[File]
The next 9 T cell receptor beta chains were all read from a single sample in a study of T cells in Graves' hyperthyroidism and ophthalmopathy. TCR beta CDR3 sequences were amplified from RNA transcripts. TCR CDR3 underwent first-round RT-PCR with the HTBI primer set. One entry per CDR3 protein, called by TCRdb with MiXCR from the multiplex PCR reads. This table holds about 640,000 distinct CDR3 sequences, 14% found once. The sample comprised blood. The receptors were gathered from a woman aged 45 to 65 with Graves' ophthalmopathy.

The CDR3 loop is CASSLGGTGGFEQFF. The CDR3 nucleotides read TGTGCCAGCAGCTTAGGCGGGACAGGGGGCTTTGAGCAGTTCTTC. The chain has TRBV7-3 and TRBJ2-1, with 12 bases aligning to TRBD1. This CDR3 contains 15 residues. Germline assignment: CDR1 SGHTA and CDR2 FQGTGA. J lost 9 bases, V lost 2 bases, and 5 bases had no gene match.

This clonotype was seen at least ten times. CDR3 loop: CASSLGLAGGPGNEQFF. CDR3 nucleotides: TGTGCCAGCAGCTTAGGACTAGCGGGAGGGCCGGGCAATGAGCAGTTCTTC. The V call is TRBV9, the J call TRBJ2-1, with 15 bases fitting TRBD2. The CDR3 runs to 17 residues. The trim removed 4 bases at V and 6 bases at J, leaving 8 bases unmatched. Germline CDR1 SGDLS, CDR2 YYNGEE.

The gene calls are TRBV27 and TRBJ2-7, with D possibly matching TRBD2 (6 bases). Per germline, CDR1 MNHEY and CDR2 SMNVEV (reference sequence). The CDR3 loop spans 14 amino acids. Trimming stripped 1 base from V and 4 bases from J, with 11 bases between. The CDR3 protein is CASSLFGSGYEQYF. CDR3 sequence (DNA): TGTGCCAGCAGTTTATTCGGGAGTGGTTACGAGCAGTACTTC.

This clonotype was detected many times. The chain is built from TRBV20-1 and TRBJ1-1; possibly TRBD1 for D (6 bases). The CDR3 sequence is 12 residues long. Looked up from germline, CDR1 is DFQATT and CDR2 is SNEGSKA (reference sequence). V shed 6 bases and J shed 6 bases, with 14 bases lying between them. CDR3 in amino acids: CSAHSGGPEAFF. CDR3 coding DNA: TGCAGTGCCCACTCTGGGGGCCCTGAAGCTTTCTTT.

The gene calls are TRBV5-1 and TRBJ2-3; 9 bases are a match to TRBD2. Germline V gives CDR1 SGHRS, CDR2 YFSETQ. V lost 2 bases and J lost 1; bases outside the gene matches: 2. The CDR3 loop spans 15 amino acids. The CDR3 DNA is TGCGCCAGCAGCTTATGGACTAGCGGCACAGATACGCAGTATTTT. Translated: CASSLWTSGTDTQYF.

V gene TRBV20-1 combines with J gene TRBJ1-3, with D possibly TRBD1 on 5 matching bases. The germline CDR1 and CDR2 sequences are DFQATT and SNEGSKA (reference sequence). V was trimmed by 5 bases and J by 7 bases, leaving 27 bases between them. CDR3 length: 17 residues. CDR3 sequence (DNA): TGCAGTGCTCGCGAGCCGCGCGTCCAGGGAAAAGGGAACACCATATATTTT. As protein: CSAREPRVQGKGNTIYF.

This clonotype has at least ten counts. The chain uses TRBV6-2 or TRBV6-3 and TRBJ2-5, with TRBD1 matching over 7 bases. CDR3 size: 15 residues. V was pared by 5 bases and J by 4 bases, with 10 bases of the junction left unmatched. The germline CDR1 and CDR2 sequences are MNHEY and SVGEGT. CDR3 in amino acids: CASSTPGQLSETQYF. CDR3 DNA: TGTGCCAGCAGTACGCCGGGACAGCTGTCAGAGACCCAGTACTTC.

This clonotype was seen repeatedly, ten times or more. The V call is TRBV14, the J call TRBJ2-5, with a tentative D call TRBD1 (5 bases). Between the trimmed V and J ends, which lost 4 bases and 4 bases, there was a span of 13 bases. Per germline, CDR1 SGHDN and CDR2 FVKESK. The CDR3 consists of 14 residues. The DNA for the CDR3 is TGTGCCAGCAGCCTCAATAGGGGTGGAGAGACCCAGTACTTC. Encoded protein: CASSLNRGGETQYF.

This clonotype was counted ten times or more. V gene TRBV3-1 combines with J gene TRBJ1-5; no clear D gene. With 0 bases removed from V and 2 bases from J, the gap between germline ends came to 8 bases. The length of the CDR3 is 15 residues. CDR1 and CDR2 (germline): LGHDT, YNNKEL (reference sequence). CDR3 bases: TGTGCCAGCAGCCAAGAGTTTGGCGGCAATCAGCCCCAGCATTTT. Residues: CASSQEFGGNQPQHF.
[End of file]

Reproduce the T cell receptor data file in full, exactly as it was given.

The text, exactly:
The next 9 T cell receptor beta chains were all read from a single sample in a study of T cells in Graves' hyperthyroidism and ophthalmopathy. TCR beta CDR3 sequences were amplified from RNA transcripts. TCR CDR3 underwent first-round RT-PCR with the HTBI primer set. One entry per CDR3 protein, called by TCRdb with MiXCR from the multiplex PCR reads. This table holds about 640,000 distinct CDR3 sequences, 14% found once. The sample comprised blood. The receptors were gathered from a woman aged 45 to 65 with Graves' ophthalmopathy.

The CDR3 loop is CASSLGGTGGFEQFF. The CDR3 nucleotides read TGTGCCAGCAGCTTAGGCGGGACAGGGGGCTTTGAGCAGTTCTTC. The chain has TRBV7-3 and TRBJ2-1, with 12 bases aligning to TRBD1. This CDR3 contains 15 residues. Germline assignment: CDR1 SGHTA and CDR2 FQGTGA. J lost 9 bases, V lost 2 bases, and 5 bases had no gene match.

This clonotype was seen at least ten times. CDR3 loop: CASSLGLAGGPGNEQFF. CDR3 nucleotides: TGTGCCAGCAGCTTAGGACTAGCGGGAGGGCCGGGCAATGAGCAGTTCTTC. The V call is TRBV9, the J call TRBJ2-1, with 15 bases fitting TRBD2. The CDR3 runs to 17 residues. The trim removed 4 bases at V and 6 bases at J, leaving 8 bases unmatched. Germline CDR1 SGDLS, CDR2 YYNGEE.

The gene calls are TRBV27 and TRBJ2-7, with D possibly matching TRBD2 (6 bases). Per germline, CDR1 MNHEY and CDR2 SMNVEV (reference sequence). The CDR3 loop spans 14 amino acids. Trimming stripped 1 base from V and 4 bases from J, with 11 bases between. The CDR3 protein is CASSLFGSGYEQYF. CDR3 sequence (DNA): TGTGCCAGCAGTTTATTCGGGAGTGGTTACGAGCAGTACTTC.

This clonotype was detected many times. The chain is built from TRBV20-1 and TRBJ1-1; possibly TRBD1 for D (6 bases). The CDR3 sequence is 12 residues long. Looked up from germline, CDR1 is DFQATT and CDR2 is SNEGSKA (reference sequence). V shed 6 bases and J shed 6 bases, with 14 bases lying between them. CDR3 in amino acids: CSAHSGGPEAFF. CDR3 coding DNA: TGCAGTGCCCACTCTGGGGGCCCTGAAGCTTTCTTT.

The gene calls are TRBV5-1 and TRBJ2-3; 9 bases are a match to TRBD2. Germline V gives CDR1 SGHRS, CDR2 YFSETQ. V lost 2 bases and J lost 1; bases outside the gene matches: 2. The CDR3 loop spans 15 amino acids. The CDR3 DNA is TGCGCCAGCAGCTTATGGACTAGCGGCACAGATACGCAGTATTTT. Translated: CASSLWTSGTDTQYF.

V gene TRBV20-1 combines with J gene TRBJ1-3, with D possibly TRBD1 on 5 matching bases. The germline CDR1 and CDR2 sequences are DFQATT and SNEGSKA (reference sequence). V was trimmed by 5 bases and J by 7 bases, leaving 27 bases between them. CDR3 length: 17 residues. CDR3 sequence (DNA): TGCAGTGCTCGCGAGCCGCGCGTCCAGGGAAAAGGGAACACCATATATTTT. As protein: CSAREPRVQGKGNTIYF.

This clonotype has at least ten counts. The chain uses TRBV6-2 or TRBV6-3 and TRBJ2-5, with TRBD1 matching over 7 bases. CDR3 size: 15 residues. V was pared by 5 bases and J by 4 bases, with 10 bases of the junction left unmatched. The germline CDR1 and CDR2 sequences are MNHEY and SVGEGT. CDR3 in amino acids: CASSTPGQLSETQYF. CDR3 DNA: TGTGCCAGCAGTACGCCGGGACAGCTGTCAGAGACCCAGTACTTC.

This clonotype was seen repeatedly, ten times or more. The V call is TRBV14, the J call TRBJ2-5, with a tentative D call TRBD1 (5 bases). Between the trimmed V and J ends, which lost 4 bases and 4 bases, there was a span of 13 bases. Per germline, CDR1 SGHDN and CDR2 FVKESK. The CDR3 consists of 14 residues. The DNA for the CDR3 is TGTGCCAGCAGCCTCAATAGGGGTGGAGAGACCCAGTACTTC. Encoded protein: CASSLNRGGETQYF.

This clonotype was counted ten times or more. V gene TRBV3-1 combines with J gene TRBJ1-5; no clear D gene. With 0 bases removed from V and 2 bases from J, the gap between germline ends came to 8 bases. The length of the CDR3 is 15 residues. CDR1 and CDR2 (germline): LGHDT, YNNKEL (reference sequence). CDR3 bases: TGTGCCAGCAGCCAAGAGTTTGGCGGCAATCAGCCCCAGCATTTT. Residues: CASSQEFGGNQPQHF.